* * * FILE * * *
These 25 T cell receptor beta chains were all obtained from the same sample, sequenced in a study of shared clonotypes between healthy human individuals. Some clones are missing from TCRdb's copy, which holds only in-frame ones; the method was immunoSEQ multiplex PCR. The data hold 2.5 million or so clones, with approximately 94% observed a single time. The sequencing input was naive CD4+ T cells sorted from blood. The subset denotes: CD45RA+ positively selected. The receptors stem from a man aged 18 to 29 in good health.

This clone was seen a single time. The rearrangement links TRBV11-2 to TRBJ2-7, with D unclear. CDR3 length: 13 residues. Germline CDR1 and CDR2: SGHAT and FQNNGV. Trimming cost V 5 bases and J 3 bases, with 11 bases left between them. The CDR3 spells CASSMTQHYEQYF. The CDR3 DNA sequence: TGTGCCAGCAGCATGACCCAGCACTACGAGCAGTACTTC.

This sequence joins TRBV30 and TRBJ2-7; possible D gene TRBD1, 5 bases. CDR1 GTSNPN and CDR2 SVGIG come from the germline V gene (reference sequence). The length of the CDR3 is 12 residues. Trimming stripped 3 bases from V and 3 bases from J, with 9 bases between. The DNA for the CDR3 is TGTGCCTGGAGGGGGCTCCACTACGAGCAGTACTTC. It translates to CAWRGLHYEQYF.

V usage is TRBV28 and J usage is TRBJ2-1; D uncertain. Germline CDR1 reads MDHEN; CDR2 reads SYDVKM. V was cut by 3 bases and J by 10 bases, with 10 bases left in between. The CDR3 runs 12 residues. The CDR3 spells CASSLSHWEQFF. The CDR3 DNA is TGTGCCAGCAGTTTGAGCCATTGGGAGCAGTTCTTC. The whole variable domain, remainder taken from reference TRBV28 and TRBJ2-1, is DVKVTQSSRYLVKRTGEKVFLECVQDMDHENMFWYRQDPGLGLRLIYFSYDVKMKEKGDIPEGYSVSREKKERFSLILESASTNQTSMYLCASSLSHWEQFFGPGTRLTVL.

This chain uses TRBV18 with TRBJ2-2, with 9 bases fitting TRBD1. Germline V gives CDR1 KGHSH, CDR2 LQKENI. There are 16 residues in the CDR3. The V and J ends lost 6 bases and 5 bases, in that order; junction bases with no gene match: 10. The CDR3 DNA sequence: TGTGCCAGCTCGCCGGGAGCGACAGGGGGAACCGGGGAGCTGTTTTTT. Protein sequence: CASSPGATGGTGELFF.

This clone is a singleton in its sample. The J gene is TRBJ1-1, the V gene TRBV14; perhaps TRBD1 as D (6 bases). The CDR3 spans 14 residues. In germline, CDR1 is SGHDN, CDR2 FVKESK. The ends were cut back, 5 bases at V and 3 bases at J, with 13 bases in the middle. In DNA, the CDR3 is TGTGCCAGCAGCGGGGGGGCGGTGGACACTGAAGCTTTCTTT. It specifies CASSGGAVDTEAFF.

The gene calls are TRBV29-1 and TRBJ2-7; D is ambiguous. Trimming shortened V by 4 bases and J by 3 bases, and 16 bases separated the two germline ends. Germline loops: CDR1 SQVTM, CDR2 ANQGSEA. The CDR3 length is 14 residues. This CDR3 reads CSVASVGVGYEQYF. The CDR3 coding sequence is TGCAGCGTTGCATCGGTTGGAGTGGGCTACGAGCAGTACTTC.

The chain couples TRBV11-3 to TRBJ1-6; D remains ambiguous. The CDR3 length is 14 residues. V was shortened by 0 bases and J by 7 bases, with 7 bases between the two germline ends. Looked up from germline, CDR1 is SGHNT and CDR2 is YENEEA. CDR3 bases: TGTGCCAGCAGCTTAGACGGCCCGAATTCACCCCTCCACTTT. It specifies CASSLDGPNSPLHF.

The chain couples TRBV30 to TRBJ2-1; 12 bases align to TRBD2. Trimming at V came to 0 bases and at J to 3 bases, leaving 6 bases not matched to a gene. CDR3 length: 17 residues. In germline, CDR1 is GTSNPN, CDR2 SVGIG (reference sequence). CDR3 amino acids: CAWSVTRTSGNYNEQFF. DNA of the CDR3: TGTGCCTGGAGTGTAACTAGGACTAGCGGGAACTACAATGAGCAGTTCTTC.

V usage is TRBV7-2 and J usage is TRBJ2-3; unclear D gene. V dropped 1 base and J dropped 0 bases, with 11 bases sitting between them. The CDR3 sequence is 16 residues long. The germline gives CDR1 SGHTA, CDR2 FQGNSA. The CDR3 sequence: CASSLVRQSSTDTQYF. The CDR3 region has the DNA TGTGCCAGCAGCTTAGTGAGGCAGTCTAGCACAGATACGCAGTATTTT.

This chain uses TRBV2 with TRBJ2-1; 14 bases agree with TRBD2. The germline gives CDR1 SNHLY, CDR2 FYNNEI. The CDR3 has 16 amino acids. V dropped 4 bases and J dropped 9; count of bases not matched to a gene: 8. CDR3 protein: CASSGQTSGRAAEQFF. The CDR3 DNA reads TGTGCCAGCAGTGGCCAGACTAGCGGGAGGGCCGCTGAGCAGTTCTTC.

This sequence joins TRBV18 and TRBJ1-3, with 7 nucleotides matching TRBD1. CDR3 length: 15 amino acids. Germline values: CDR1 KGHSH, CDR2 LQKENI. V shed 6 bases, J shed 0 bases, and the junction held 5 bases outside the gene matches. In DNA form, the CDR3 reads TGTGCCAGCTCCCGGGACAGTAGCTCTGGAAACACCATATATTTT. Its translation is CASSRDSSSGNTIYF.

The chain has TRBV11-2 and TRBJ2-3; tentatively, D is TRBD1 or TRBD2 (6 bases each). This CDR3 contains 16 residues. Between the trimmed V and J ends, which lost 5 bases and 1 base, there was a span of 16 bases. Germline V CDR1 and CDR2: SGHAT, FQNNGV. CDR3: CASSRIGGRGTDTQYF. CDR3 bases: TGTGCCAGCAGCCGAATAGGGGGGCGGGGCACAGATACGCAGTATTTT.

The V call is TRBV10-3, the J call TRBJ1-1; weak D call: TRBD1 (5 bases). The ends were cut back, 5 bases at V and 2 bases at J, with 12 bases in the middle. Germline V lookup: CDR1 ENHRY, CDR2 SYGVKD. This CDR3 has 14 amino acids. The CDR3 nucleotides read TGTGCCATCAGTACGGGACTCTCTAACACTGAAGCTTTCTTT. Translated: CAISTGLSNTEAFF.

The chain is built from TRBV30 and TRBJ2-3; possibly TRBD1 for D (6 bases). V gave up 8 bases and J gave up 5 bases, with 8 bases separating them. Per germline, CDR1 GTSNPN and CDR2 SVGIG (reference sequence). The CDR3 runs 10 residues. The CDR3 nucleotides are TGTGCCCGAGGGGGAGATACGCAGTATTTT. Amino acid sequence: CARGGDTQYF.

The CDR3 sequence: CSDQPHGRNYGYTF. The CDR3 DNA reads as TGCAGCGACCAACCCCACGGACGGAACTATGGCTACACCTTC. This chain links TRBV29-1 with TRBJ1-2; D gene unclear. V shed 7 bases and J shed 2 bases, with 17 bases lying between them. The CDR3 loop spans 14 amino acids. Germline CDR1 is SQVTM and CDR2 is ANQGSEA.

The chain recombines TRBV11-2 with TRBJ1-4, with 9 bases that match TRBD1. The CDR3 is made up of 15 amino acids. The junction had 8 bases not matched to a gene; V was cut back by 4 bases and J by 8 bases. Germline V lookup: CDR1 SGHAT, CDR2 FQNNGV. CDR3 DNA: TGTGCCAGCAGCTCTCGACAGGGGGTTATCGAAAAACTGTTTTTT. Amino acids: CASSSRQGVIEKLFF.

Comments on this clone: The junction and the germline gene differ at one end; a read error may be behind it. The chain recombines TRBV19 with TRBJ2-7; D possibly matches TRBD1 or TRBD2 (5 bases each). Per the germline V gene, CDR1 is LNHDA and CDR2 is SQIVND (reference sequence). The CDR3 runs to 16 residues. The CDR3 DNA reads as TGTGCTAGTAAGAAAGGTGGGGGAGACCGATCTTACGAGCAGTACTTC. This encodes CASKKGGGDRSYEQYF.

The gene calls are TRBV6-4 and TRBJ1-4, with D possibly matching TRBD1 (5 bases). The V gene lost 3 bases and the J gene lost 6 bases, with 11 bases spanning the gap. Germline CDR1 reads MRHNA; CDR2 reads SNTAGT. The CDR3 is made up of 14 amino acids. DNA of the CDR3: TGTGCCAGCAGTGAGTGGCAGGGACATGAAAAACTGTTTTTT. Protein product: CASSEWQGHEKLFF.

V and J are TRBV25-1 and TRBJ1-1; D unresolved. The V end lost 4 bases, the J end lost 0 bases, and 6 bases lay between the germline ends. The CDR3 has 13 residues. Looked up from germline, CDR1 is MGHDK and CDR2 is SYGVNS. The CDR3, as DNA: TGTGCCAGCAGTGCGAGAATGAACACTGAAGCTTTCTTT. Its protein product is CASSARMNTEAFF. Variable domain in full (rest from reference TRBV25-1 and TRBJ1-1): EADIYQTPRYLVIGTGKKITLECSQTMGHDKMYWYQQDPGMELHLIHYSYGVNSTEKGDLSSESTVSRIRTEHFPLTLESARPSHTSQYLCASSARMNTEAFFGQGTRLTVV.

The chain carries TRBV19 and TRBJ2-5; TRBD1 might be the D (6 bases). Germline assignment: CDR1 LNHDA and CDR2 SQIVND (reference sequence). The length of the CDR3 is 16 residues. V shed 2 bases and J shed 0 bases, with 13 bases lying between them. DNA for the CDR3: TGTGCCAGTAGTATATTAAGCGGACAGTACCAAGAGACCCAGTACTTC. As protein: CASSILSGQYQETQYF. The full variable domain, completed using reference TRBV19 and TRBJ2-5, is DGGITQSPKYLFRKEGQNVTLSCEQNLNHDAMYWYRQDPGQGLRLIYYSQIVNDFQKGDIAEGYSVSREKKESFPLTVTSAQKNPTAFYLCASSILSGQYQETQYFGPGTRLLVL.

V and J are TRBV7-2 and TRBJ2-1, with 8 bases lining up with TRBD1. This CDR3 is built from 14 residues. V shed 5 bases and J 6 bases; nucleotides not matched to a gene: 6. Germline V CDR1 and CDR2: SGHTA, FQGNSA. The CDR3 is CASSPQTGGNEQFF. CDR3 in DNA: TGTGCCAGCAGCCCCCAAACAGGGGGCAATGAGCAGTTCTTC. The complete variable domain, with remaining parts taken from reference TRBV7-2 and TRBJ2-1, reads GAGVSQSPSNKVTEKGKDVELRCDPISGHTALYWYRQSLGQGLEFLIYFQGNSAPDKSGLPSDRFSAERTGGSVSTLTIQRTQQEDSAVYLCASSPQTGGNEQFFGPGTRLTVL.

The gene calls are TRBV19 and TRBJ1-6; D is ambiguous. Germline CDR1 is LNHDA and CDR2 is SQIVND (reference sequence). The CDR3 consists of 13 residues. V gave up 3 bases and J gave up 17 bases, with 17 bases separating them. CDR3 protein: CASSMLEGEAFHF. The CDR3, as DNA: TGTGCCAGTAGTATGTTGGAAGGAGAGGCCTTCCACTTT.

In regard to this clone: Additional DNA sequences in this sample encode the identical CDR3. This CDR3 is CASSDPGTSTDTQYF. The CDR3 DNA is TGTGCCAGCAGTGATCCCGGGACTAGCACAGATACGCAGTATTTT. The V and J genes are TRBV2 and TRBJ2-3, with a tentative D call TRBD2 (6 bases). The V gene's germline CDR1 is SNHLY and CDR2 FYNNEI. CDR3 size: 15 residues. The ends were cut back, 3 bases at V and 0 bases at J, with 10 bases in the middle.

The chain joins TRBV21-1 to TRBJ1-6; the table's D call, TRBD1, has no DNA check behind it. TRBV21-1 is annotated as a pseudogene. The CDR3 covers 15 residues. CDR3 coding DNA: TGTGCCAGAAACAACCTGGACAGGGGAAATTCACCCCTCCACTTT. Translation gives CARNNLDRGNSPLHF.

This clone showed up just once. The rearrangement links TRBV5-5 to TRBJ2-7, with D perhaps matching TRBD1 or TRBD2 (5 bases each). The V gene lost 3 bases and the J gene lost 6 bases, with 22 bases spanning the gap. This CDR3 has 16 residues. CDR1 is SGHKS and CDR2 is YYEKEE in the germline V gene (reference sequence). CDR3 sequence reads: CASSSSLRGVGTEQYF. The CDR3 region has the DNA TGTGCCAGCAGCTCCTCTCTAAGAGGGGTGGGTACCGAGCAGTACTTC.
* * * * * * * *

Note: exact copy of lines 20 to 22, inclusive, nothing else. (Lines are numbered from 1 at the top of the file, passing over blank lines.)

V and J are TRBV25-1 and TRBJ1-1; D unresolved. The V end lost 4 bases, the J end lost 0 bases, and 6 bases lay between the germline ends. The CDR3 has 13 residues. Looked up from germline, CDR1 is MGHDK and CDR2 is SYGVNS. The CDR3, as DNA: TGTGCCAGCAGTGCGAGAATGAACACTGAAGCTTTCTTT. Its protein product is CASSARMNTEAFF. Variable domain in full (rest from reference TRBV25-1 and TRBJ1-1): EADIYQTPRYLVIGTGKKITLECSQTMGHDKMYWYQQDPGMELHLIHYSYGVNSTEKGDLSSESTVSRIRTEHFPLTLESARPSHTSQYLCASSARMNTEAFFGQGTRLTVV.

The chain carries TRBV19 and TRBJ2-5; TRBD1 might be the D (6 bases). Germline assignment: CDR1 LNHDA and CDR2 SQIVND (reference sequence). The length of the CDR3 is 16 residues. V shed 2 bases and J shed 0 bases, with 13 bases lying between them. DNA for the CDR3: TGTGCCAGTAGTATATTAAGCGGACAGTACCAAGAGACCCAGTACTTC. As protein: CASSILSGQYQETQYF. The full variable domain, completed using reference TRBV19 and TRBJ2-5, is DGGITQSPKYLFRKEGQNVTLSCEQNLNHDAMYWYRQDPGQGLRLIYYSQIVNDFQKGDIAEGYSVSREKKESFPLTVTSAQKNPTAFYLCASSILSGQYQETQYFGPGTRLLVL.

V and J are TRBV7-2 and TRBJ2-1, with 8 bases lining up with TRBD1. This CDR3 is built from 14 residues. V shed 5 bases and J 6 bases; nucleotides not matched to a gene: 6. Germline V CDR1 and CDR2: SGHTA, FQGNSA. The CDR3 is CASSPQTGGNEQFF. CDR3 in DNA: TGTGCCAGCAGCCCCCAAACAGGGGGCAATGAGCAGTTCTTC. The complete variable domain, with remaining parts taken from reference TRBV7-2 and TRBJ2-1, reads GAGVSQSPSNKVTEKGKDVELRCDPISGHTALYWYRQSLGQGLEFLIYFQGNSAPDKSGLPSDRFSAERTGGSVSTLTIQRTQQEDSAVYLCASSPQTGGNEQFFGPGTRLTVL.